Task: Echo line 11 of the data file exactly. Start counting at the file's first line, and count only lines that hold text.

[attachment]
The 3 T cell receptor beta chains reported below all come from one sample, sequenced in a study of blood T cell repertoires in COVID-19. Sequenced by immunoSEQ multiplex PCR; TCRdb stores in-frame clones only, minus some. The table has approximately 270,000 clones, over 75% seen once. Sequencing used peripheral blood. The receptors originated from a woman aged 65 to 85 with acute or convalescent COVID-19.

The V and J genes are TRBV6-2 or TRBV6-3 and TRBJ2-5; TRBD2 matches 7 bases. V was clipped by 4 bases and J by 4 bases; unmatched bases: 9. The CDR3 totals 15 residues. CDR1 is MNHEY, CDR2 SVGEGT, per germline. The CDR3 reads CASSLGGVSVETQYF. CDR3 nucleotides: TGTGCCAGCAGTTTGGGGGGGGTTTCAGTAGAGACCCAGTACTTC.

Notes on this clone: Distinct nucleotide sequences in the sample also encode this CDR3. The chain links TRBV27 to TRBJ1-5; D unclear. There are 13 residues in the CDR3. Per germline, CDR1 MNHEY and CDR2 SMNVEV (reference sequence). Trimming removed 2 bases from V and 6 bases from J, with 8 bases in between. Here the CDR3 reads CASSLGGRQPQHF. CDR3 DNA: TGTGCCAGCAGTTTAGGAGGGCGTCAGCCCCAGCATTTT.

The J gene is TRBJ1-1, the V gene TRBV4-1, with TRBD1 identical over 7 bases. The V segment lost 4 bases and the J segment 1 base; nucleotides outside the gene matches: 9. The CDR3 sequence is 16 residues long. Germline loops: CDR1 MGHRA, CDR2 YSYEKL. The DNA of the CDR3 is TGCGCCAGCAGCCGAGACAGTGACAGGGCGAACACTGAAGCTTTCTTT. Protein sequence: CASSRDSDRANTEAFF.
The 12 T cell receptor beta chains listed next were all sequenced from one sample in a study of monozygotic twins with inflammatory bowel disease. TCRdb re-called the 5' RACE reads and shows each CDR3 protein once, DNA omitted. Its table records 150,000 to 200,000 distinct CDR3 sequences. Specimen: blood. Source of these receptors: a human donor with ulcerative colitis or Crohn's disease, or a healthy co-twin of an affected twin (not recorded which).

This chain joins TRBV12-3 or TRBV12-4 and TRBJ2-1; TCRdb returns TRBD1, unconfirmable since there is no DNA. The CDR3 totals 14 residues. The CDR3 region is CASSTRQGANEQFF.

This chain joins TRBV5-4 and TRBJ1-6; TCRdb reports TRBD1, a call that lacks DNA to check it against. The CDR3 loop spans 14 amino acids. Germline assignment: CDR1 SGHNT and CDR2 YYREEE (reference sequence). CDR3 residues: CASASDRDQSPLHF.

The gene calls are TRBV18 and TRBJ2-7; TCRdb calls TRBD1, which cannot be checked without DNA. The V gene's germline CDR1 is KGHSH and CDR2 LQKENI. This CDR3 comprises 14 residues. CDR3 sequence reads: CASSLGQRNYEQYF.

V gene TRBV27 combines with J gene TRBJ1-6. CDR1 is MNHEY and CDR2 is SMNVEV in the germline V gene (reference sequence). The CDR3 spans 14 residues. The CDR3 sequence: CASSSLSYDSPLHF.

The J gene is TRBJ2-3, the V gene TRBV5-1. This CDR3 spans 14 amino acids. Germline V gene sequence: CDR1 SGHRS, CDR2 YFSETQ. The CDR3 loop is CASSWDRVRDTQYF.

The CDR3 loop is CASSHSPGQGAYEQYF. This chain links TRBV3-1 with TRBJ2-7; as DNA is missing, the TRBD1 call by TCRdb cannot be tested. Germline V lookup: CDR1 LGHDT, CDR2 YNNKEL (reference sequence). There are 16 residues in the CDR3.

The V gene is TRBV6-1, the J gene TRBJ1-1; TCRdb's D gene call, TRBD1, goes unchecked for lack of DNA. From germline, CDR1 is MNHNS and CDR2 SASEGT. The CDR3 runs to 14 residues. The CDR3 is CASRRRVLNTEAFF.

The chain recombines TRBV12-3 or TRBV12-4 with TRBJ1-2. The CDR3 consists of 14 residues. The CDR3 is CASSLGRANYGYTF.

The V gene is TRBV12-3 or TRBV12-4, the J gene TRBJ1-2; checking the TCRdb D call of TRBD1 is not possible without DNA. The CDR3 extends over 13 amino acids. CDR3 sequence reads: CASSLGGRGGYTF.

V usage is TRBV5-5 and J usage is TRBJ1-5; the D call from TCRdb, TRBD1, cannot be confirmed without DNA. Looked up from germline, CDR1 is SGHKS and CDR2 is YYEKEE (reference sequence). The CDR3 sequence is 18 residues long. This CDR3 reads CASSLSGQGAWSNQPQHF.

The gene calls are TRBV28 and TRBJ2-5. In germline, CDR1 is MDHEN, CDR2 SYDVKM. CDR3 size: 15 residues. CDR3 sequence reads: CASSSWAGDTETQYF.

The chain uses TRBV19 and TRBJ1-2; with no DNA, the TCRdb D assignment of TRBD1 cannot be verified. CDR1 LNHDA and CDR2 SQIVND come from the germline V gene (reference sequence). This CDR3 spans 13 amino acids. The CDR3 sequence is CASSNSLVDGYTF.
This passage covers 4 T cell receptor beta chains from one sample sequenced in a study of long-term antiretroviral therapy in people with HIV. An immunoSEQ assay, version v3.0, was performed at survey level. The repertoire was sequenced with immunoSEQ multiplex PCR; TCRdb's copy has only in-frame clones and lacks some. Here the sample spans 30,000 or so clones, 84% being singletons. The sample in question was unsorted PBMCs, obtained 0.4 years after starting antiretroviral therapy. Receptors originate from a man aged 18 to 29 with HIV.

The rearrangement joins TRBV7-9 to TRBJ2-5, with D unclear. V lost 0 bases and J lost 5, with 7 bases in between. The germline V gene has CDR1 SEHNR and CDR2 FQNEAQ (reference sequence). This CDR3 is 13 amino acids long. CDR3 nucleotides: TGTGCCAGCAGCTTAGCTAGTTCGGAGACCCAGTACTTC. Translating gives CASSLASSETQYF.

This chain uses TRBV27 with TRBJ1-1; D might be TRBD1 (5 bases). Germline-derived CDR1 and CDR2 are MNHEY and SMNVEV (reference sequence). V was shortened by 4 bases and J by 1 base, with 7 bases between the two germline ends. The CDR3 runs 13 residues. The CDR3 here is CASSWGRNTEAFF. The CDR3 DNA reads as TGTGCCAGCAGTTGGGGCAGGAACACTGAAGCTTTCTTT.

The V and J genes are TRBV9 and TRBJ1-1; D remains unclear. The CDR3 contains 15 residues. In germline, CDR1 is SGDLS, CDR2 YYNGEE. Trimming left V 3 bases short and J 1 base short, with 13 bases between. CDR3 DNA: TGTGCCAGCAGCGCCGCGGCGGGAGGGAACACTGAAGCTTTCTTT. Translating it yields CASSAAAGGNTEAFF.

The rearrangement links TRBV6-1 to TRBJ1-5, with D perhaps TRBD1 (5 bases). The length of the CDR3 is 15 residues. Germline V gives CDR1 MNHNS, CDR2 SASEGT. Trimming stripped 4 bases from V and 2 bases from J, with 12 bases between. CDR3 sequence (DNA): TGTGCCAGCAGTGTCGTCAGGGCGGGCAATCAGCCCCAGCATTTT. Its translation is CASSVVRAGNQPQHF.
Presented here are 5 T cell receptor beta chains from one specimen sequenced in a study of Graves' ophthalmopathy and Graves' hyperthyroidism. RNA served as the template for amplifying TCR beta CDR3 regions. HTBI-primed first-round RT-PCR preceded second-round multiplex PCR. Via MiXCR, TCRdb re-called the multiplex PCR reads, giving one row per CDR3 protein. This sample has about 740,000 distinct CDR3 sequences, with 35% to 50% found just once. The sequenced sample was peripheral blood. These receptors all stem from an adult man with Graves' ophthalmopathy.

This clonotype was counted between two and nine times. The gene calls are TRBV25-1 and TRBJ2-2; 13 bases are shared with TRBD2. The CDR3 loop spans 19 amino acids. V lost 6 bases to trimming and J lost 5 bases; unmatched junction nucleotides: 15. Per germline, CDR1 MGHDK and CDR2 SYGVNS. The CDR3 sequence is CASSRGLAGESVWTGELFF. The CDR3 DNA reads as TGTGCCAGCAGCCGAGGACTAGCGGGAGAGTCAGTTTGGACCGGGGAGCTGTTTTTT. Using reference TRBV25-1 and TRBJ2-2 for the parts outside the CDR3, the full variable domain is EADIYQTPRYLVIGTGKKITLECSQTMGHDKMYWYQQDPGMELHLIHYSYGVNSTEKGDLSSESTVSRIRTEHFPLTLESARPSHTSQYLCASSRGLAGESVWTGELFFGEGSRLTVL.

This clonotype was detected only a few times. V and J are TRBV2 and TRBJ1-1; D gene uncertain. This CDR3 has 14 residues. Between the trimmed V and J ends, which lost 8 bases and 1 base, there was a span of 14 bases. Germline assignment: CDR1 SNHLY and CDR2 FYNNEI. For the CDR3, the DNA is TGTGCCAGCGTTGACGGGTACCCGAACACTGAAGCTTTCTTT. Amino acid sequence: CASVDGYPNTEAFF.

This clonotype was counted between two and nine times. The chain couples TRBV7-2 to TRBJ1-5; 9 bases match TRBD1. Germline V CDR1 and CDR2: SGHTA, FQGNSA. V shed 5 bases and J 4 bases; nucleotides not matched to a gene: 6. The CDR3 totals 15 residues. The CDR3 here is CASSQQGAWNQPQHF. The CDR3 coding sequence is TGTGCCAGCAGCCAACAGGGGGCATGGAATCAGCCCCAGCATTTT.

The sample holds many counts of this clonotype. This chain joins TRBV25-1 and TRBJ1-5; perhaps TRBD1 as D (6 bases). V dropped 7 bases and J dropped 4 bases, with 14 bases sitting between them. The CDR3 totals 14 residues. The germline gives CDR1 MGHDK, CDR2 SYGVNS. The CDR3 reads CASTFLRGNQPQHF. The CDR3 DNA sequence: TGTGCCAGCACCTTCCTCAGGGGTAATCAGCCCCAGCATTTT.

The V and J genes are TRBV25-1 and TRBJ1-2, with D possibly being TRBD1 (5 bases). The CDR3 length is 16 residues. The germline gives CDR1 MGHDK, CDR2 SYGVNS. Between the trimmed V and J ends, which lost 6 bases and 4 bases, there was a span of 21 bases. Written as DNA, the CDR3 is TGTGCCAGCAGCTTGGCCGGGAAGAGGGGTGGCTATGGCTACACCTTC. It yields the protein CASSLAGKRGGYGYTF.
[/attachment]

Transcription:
The CDR3 loop is CASSHSPGQGAYEQYF. This chain links TRBV3-1 with TRBJ2-7; as DNA is missing, the TRBD1 call by TCRdb cannot be tested. Germline V lookup: CDR1 LGHDT, CDR2 YNNKEL (reference sequence). There are 16 residues in the CDR3.